The Blood in the Snow Horror Film Festival is one of my favorite festivals of the year. After covering it last year, I got to review some of the best shorts and features I’ve ever seen. Now I’m here to say that the same can be said for BITS 2018. I have a love affair with horror shorts, so I was stoked to cover the Bloody Bits Shorts Showcase Part 1.
Check out what I have to say about each them and which ones I think are a must-watch!
Alone in your house trying to take some cute pictures? You never know who may be photo-bombing you.
Directed by Robin Young, #Selfie delivers a surprising and quirky short that makes you think about taking your next selfie or at least to check your surroundings before you do.
He Likes It Rough
A traumatized woman takes her power back through unconventional means.
This is my second favorite short in the showcase and probably one of my favorite shorts of the year. It depicts revenge in a clever way that doesn’t leave room for mistakes or broken promises of justice. The lead actress delivers a strong, emotional performance that takes your breath away.
Students learn the hard way why they need to wear all of their warm clothes outside as they feel the frost… BITE!
This short is the creation of a group of Yellowknives Dene students at Kaw Tay Whee School in Dettah, Northwest Territories. It’s such an adorably creative tale about the horrors of being frostbitten and why it’s important to bundle up tight. Not only is a great story from such brilliant young minds, it’s informative and educational as well. Frostbite stands strong among all these horror shorts, and I’m glad that it’s receiving a lot of love.
A down on his luck elf must deliver a lump of goal on Christmas to earn his way back into Santa’s good books, but when a 8-year-old girl, who’s definitely on the naughty list, catches him in the act, the Elf must find a way to escape by any means necessary.
Out of all the shorts in the Bloody Bits showcase, my favorite was Alex Hatz’ Christmas horror story, Santa’s Little Helper. I’m a sucker for holiday horror, and this was so brilliantly creative and fun. It gives Elf on the Shelf a whole new meaning, and the little girl in story is horrifyingly delightful.
That’s Not Me
During a stormy night home alone, a young woman is confronted by someone who may or may not be her best friend.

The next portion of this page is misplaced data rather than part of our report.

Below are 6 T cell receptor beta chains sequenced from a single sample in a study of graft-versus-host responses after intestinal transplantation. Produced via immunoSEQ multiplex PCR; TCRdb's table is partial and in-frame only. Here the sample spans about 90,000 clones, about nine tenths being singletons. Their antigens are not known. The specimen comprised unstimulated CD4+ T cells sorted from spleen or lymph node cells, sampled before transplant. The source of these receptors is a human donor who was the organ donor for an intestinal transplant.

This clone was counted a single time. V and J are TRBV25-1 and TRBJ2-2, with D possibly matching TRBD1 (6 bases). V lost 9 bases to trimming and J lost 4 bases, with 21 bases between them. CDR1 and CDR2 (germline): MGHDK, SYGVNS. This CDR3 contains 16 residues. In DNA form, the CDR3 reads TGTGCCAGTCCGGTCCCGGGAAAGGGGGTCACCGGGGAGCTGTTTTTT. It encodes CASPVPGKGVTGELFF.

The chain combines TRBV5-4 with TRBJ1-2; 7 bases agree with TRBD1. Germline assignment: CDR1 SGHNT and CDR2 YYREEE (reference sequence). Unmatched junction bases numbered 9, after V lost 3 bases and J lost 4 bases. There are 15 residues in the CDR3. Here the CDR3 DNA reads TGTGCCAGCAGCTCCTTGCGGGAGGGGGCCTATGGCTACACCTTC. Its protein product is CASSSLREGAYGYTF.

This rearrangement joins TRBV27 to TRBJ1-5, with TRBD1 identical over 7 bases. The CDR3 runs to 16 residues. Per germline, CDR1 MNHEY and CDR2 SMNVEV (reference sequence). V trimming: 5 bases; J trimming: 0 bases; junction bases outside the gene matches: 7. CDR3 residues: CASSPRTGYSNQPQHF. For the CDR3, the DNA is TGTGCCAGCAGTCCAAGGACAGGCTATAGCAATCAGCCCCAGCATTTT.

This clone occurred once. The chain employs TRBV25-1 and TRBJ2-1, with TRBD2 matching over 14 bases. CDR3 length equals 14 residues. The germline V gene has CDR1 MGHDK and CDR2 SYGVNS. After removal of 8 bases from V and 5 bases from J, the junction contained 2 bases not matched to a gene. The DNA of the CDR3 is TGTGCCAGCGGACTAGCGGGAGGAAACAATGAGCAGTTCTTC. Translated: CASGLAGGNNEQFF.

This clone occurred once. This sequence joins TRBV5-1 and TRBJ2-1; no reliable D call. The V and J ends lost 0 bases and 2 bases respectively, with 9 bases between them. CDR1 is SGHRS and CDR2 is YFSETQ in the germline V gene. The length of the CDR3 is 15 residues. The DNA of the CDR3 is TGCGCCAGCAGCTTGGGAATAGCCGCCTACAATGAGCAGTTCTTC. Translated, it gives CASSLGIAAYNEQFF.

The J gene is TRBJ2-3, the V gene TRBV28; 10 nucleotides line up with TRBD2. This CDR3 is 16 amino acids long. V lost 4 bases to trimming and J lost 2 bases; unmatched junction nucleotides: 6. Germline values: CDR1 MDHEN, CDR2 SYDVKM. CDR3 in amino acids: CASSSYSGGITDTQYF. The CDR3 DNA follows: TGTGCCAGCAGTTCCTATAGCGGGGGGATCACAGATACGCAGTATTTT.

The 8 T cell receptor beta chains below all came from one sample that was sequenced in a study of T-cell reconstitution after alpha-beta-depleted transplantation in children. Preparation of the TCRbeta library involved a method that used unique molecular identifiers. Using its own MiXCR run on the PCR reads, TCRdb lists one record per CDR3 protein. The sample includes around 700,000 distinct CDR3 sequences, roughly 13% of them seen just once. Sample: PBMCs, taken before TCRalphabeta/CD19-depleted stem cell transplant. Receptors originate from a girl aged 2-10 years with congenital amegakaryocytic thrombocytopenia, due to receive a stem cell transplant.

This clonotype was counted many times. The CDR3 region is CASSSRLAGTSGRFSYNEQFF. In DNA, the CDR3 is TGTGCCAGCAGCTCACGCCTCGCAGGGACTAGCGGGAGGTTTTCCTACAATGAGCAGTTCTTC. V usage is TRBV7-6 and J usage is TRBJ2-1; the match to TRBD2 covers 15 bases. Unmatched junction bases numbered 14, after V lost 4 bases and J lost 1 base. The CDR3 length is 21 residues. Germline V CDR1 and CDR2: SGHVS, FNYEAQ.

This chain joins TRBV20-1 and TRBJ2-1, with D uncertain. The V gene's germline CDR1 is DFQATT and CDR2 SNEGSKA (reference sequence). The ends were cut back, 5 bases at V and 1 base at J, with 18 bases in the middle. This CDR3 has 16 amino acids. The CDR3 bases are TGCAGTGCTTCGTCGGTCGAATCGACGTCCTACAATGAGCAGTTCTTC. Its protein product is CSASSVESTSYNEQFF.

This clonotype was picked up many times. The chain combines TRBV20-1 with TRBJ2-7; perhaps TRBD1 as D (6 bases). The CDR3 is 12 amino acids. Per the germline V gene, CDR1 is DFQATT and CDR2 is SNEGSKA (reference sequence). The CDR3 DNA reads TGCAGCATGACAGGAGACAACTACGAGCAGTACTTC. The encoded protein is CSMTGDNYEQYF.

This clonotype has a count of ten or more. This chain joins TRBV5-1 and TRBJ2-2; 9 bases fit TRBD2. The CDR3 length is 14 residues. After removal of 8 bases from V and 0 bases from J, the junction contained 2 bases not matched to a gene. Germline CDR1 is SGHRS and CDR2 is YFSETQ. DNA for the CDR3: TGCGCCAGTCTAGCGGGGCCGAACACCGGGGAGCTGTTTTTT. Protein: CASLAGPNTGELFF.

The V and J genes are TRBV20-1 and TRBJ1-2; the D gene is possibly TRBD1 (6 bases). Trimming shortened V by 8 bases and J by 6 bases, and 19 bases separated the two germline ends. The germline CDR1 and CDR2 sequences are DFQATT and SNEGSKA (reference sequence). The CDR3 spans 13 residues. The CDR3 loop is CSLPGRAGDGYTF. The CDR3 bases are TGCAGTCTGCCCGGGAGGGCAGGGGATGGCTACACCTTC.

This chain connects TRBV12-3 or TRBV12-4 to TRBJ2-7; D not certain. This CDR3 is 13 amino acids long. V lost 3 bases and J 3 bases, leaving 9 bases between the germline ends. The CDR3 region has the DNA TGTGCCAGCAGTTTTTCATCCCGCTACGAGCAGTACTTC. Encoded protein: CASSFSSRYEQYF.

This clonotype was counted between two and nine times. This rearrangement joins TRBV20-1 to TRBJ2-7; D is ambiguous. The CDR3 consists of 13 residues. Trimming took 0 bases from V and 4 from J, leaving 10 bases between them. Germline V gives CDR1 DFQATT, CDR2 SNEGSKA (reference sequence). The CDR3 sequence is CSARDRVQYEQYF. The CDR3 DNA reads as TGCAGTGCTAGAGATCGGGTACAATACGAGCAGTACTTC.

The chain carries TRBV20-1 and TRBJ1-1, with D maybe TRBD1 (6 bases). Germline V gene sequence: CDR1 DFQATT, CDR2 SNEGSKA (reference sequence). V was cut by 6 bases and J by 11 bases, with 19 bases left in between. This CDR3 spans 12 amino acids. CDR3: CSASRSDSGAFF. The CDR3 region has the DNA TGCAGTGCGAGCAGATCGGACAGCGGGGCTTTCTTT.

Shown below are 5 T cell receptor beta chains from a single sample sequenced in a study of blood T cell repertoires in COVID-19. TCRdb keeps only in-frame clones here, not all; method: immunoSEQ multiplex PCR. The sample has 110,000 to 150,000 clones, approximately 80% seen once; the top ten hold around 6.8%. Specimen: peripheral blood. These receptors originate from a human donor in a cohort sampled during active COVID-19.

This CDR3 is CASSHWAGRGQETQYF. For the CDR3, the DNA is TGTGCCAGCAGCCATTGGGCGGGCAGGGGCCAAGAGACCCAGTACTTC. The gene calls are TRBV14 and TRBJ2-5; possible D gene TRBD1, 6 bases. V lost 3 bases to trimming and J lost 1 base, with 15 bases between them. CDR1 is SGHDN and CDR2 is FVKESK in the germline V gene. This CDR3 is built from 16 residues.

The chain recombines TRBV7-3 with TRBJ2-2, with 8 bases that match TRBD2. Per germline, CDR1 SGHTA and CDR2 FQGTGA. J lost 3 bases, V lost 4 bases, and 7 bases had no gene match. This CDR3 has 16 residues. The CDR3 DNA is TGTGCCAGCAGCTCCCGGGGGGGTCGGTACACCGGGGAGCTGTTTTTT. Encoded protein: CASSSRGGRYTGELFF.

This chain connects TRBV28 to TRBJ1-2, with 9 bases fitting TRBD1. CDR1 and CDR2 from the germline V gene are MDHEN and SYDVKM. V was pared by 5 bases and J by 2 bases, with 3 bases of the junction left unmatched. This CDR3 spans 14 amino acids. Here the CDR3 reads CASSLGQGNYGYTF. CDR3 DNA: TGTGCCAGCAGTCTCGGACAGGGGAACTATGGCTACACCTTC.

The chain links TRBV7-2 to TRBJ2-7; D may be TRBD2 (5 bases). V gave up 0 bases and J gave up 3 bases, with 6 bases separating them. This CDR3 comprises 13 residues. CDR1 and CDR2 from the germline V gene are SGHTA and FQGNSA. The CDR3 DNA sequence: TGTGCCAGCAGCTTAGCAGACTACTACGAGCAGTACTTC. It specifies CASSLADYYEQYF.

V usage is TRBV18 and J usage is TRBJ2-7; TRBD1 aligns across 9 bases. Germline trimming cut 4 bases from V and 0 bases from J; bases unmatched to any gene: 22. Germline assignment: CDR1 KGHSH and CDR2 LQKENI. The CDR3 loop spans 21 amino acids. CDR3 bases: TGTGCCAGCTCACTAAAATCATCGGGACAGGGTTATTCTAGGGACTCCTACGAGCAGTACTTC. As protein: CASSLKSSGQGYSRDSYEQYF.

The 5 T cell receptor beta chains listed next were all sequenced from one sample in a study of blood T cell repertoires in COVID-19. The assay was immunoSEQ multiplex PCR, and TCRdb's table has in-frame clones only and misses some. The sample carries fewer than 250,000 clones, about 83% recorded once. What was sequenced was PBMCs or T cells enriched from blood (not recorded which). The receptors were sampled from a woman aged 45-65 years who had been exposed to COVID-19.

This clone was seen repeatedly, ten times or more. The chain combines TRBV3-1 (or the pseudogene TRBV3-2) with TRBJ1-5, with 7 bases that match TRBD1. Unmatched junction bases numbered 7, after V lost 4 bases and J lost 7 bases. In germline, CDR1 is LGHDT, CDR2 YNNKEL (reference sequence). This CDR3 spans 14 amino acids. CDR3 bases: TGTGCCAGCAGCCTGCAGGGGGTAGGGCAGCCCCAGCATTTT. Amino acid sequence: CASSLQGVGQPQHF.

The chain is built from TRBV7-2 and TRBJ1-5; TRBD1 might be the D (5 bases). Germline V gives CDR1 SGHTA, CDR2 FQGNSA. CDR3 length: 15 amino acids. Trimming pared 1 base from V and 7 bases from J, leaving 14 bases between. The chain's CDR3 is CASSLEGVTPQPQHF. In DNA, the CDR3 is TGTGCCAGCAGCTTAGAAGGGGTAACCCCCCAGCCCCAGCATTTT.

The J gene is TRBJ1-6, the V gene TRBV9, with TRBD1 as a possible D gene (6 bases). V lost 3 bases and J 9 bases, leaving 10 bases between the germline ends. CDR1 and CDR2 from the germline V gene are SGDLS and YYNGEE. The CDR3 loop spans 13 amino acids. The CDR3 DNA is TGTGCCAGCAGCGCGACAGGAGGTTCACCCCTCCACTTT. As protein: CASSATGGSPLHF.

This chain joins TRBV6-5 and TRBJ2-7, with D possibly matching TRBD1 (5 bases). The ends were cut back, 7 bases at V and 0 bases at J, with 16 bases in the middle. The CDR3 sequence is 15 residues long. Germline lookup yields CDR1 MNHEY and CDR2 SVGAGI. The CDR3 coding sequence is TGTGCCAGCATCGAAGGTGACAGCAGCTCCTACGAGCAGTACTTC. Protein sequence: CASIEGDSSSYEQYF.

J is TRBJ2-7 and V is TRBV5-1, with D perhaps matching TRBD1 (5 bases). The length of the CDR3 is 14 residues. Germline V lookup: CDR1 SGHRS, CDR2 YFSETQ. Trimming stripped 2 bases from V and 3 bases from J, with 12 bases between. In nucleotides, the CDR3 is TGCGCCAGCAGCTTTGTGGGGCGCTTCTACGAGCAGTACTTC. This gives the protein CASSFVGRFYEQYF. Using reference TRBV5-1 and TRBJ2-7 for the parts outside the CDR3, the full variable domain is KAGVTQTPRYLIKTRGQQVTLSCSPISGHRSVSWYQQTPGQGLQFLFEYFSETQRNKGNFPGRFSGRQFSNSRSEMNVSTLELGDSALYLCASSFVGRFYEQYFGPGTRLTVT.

Charlie Hamilton’s horror short, That’s Not Me, was a bit of a mind fuck and utterly twisted. It was an original and creative story, and although it played well as a short, I would love to see a full length feature of it someday.
Quiet Room Bears
What was to be a simple home renovation project quickly turns into a horrific nightmare when Simon hits a downward spiral to sanity and at the center of it all, a mysterious bear whose origins are more sinister than they seem.
Lee Howard’s Quiet Room Bears is quite frankly one of the most terrifying stories I’ve ever watched. It starts out light and fluffy and slowly turns dark and demented. The special effects and makeup are top notch and create this real life nightmare that will leave you never able to look at teddy bear the same way again.
When a pregnant woman receives an unexpected visit from two strangers, she is faced with making an unthinkable decision.
Andrea Ashton’s Greater Good was probably one of the most powerful shorts I’ve ever seen. It’s a heartbreaking story with a phenomenal performance from the leading actress. I’ve never seen a story like this, and the subject line smacks you in the face, making you wonder what you would do in her situation.
Aria Lefler just wants to feed her hungry kid and have a quiet night at home. When her bothersome neighbor continually interrupts their family time, Aria finds the perfect solution to their problems.
The Suburbanight may be a short story, but it still delivers twists and turns that you won’t be expecting. I really enjoyed the mother-son bond in the film and the unsettling atmosphere that is preset throughout its run-time.
As a recovering alcoholic, Callie is struggling to move on from her past in this haunting blue-collar community. When a violent creature escapes from a group of local hunters, it happens upon her at the station. Callie comes face to face with the beast and an unlikely bond forms between creature and girl which will change Callie’s life forever.
Shannon Kohli’s Hunting Season was enchantingly unexpected. I really like how it played out and loved the connection that developed between Callie and the creature. It was an understanding and you can feel their connection. Great performances, cinematography, and superb special effects.
Sylvie is a taxidermist content with being isolated from people in her large house in the mountains of France – her only company is work. That is until Oz, an American hitchhiker stumbles upon her path. The two become close and Sylvie begins to question what it means to live.
Nicole Goode’s short, Supine, was absolutely stunning. Phenomenal performances, exquisite cinematography, and a beautifully disturbing story. I felt like I was watching a feature length film, and it completed captivated me. Riveting.